Let’s take that concept a step further and apply it to wooden matches. In extremely difficult conditions, when you might need additional help starting a fire, use your knife to shave small wooden slivers just above the match head, creating a mini feather stick. When the match ignites it will very quickly catch these shavings on fire, which will create a stronger and bigger flame.


One of my students showed me this hack several years ago, and I’ve tested it time and time again in the fishing pond at Willow Haven. Slide a 1″ section of paracord over a bare fishing hook to make a very appealing fishing fly lure. Fluff up the end over the hook for disguise and then heat the other end with an open flame to melt and weld it just below the eye where the line attaches. Live bait is always best, but when live bait isn’t available you’ll never miss an inch of paracord from your shoelaces or bracelet. This improvised fly lure also floats very well for top-water bluegill and bream fishing.

Many survivalists, including myself, suggest packing non-lubricated condoms in survival kits. They are small, compact, and inexpensive, and have a plethora of survival uses. One noteworthy function is as a compact emergency water container. Here are a couple tips I’ve learned from experience for using a condom as a canteen:

  • Fill the condom in a sock to protect it during travel.
  • Use any rigid hollow tube such as an ink pen, elderberry branch, or bamboo section as a spout and secure the base of the condom around it using duct tape or paracord.
  • Carve a spout stopper from any dry branch.
  • Add a sling, and you’re ready to make tracks with more than a liter of drinking water. 

Toxic ash and debris can be a serious problem during natural or manmade disasters. Breathing in ash, pulverized concrete, and debris particles can slow you down as well as result in severe long-term conditions such as asthma and lung cancer.
Most women carry two emergency debris masks on their person at all times — a bra! The padded cups of most bras fit perfectly over the mouth and nose and can act as a crude debris filter in an emergency. The combination of foam, padding, and two layers of fabric is much better than most store-bought masks. You can even rework bra straps and ties to hold the mask securely on your face for hands-free travel.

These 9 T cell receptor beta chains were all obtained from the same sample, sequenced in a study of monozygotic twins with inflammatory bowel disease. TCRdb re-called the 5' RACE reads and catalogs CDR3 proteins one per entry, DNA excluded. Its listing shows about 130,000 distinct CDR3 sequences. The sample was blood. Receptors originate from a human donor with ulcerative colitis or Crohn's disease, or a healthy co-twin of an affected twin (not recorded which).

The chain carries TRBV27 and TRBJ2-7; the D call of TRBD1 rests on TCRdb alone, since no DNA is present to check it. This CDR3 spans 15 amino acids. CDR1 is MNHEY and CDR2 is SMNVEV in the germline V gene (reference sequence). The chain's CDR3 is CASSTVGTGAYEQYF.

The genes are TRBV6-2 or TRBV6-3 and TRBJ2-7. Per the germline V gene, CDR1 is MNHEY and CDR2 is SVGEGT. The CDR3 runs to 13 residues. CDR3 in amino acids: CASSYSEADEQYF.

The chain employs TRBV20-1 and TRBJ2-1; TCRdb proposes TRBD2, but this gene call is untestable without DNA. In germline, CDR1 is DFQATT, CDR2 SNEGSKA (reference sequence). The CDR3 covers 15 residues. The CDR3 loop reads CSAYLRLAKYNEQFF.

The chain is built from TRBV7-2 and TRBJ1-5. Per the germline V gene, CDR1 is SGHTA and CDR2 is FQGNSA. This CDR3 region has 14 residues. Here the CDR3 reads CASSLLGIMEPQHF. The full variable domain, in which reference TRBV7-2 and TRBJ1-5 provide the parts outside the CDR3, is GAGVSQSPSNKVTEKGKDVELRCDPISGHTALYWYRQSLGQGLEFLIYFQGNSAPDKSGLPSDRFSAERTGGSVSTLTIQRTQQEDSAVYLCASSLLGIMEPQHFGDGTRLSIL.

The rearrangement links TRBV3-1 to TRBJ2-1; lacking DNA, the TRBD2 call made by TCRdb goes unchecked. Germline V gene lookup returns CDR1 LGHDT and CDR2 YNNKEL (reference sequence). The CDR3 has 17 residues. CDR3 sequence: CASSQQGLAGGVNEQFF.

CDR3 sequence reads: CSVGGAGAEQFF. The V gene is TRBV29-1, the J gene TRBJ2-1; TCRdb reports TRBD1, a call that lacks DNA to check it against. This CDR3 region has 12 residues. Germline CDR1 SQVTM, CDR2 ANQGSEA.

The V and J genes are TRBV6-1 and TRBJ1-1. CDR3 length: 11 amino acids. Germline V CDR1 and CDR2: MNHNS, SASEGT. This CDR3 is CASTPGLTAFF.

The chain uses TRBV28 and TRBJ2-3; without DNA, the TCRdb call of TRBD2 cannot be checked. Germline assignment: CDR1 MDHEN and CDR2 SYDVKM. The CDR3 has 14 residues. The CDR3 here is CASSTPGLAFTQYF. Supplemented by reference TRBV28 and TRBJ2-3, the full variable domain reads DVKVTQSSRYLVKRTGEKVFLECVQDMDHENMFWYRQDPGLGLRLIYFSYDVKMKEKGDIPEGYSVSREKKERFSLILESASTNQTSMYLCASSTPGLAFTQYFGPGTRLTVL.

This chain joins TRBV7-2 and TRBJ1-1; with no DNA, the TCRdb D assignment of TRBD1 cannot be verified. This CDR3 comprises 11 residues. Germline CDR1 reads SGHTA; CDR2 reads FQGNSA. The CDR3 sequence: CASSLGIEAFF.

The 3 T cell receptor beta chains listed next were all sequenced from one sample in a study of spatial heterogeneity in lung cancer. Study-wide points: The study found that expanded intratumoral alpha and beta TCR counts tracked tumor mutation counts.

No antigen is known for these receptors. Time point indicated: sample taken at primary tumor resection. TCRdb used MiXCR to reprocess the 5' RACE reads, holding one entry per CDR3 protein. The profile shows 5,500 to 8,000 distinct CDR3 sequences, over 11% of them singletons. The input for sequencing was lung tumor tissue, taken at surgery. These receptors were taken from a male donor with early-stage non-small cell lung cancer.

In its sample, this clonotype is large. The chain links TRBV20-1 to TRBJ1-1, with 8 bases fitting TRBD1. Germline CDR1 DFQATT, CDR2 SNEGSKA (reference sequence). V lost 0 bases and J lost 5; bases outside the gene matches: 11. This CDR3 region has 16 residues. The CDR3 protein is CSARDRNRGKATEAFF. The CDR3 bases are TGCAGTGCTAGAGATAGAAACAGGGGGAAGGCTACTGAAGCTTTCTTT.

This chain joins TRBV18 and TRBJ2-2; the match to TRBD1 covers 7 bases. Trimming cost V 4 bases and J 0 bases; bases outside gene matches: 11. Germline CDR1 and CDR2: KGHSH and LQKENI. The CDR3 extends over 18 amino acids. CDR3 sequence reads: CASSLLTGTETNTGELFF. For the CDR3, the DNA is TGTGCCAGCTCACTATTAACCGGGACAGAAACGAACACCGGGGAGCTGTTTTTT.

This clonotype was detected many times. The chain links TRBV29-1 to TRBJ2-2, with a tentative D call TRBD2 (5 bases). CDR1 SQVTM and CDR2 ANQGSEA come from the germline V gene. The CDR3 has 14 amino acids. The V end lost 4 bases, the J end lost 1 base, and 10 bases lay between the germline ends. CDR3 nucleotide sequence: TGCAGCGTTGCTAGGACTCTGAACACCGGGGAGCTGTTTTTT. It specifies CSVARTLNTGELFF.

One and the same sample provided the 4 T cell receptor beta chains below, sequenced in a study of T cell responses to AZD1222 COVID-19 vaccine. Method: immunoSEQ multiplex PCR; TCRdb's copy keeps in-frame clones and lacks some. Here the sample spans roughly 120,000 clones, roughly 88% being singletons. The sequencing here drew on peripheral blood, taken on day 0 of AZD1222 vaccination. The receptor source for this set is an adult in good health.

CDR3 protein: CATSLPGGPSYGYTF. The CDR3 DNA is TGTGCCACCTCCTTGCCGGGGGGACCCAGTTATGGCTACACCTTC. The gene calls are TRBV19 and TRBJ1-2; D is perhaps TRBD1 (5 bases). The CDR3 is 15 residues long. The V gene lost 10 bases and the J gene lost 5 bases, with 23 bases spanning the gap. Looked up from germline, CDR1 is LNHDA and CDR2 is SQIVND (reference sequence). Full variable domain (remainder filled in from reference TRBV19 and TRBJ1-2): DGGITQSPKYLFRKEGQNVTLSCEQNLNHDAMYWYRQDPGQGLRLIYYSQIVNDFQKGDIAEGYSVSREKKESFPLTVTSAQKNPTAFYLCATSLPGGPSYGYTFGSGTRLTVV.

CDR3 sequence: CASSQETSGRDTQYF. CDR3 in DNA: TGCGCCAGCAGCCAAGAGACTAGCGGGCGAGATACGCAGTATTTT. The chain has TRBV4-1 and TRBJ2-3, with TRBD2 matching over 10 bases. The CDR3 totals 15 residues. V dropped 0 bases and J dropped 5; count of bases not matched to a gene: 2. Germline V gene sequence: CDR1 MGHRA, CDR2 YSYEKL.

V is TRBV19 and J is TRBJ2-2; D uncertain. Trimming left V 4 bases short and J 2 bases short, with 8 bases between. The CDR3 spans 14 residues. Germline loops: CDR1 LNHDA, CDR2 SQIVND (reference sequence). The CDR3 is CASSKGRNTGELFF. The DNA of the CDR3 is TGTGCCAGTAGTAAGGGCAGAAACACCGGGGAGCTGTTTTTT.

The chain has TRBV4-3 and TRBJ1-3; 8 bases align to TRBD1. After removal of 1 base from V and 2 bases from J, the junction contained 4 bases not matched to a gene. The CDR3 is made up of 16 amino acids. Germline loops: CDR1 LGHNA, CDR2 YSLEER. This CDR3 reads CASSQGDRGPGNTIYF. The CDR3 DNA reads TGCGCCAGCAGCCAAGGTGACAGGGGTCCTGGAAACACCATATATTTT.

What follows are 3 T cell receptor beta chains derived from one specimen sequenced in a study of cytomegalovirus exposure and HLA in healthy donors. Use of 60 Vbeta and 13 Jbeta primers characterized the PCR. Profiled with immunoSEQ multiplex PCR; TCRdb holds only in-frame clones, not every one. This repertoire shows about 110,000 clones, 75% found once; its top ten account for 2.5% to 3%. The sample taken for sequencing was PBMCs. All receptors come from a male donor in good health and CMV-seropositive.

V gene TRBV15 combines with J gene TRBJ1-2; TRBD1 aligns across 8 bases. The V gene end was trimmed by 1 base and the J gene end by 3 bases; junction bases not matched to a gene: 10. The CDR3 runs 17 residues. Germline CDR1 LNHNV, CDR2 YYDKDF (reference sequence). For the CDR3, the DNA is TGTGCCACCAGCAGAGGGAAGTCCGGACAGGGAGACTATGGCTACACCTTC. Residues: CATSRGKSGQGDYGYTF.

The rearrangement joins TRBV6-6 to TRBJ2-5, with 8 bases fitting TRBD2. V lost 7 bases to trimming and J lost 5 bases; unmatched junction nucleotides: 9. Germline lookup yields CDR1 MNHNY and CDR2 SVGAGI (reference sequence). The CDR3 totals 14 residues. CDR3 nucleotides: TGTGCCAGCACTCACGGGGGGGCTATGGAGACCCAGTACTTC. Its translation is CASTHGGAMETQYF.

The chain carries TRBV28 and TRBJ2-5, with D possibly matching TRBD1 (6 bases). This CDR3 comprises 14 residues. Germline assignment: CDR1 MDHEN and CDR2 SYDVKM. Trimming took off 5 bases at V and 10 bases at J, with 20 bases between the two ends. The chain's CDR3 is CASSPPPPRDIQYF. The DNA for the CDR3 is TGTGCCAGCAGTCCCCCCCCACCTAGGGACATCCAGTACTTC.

For more jerry-rigged and improvised devices that would make MacGyver proud, check out Survival Hacks: Over 200 Ways to Use Everyday Items for Wilderness Survival by Creek Stewart. Stewart is the Senior Instructor at the Willow Haven Outdoor School for Survival, Preparedness & Bushcraft and his passion is teaching, sharing, and preserving outdoor living and survival skills. 


Free Resources

10 Ways to Keep Making Income While Idle (Popsugar): "If you're interested in making money but don't want to take a second job, you should consider making passive income. It's basically money you earn consistently without doing much or even anything at all."

Summertime Saving Tips ( "Summertime is almost here. Temperatures are rising, and so is the cost of living. So whether you’re planning to hit the road for your summer vacation or take advantage of recreational opportunities closer to home, it pays to plan carefully."

6 Rules for Living Frugally (Time Money): "We humans have a knack for complicating the simplest of ideas. Our lives are filled with shortcuts that aren’t short, tips and tricks that trip us up, and helpful hints that are anything but. The same is true when it comes to frugality

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Yours for better living,

Bruce, The Poor Man'

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DAR said...

Mighty nifty-I got a kick from the condom idea!

Ruth said...

The nation is in trouble, and this is causing those who are willing to acknowledge the
trouble to have more than a little bit of fear.